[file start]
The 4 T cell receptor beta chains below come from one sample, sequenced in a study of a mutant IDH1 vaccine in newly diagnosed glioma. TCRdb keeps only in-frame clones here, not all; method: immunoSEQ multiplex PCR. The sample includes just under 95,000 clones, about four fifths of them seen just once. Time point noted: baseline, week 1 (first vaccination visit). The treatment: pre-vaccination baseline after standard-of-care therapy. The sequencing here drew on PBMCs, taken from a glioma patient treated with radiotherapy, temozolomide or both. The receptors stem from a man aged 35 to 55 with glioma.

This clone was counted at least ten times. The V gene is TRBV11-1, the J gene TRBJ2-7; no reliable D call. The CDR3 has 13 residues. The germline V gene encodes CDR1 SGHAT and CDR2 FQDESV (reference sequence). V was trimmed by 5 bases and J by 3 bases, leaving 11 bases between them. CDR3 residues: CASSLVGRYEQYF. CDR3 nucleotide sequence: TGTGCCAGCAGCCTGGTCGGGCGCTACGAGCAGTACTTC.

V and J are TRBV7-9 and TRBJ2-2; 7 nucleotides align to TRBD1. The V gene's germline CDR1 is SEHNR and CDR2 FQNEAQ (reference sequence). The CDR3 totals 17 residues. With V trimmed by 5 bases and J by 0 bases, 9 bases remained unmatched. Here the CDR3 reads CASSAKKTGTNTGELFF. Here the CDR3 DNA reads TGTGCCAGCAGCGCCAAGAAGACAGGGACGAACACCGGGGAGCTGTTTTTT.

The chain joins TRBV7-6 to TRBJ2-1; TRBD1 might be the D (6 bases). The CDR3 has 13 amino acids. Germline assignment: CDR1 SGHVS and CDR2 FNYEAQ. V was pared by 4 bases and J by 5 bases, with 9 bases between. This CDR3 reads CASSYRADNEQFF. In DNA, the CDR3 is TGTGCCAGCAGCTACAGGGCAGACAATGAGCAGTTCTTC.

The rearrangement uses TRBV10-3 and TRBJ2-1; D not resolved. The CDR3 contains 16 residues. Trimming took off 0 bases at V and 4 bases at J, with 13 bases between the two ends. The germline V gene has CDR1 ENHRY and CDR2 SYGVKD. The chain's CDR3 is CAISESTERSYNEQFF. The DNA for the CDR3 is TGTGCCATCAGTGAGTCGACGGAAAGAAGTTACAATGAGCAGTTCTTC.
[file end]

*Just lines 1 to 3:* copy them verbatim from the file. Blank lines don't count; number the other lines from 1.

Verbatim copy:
The 4 T cell receptor beta chains below come from one sample, sequenced in a study of a mutant IDH1 vaccine in newly diagnosed glioma. TCRdb keeps only in-frame clones here, not all; method: immunoSEQ multiplex PCR. The sample includes just under 95,000 clones, about four fifths of them seen just once. Time point noted: baseline, week 1 (first vaccination visit). The treatment: pre-vaccination baseline after standard-of-care therapy. The sequencing here drew on PBMCs, taken from a glioma patient treated with radiotherapy, temozolomide or both. The receptors stem from a man aged 35 to 55 with glioma.

This clone was counted at least ten times. The V gene is TRBV11-1, the J gene TRBJ2-7; no reliable D call. The CDR3 has 13 residues. The germline V gene encodes CDR1 SGHAT and CDR2 FQDESV (reference sequence). V was trimmed by 5 bases and J by 3 bases, leaving 11 bases between them. CDR3 residues: CASSLVGRYEQYF. CDR3 nucleotide sequence: TGTGCCAGCAGCCTGGTCGGGCGCTACGAGCAGTACTTC.

V and J are TRBV7-9 and TRBJ2-2; 7 nucleotides align to TRBD1. The V gene's germline CDR1 is SEHNR and CDR2 FQNEAQ (reference sequence). The CDR3 totals 17 residues. With V trimmed by 5 bases and J by 0 bases, 9 bases remained unmatched. Here the CDR3 reads CASSAKKTGTNTGELFF. Here the CDR3 DNA reads TGTGCCAGCAGCGCCAAGAAGACAGGGACGAACACCGGGGAGCTGTTTTTT.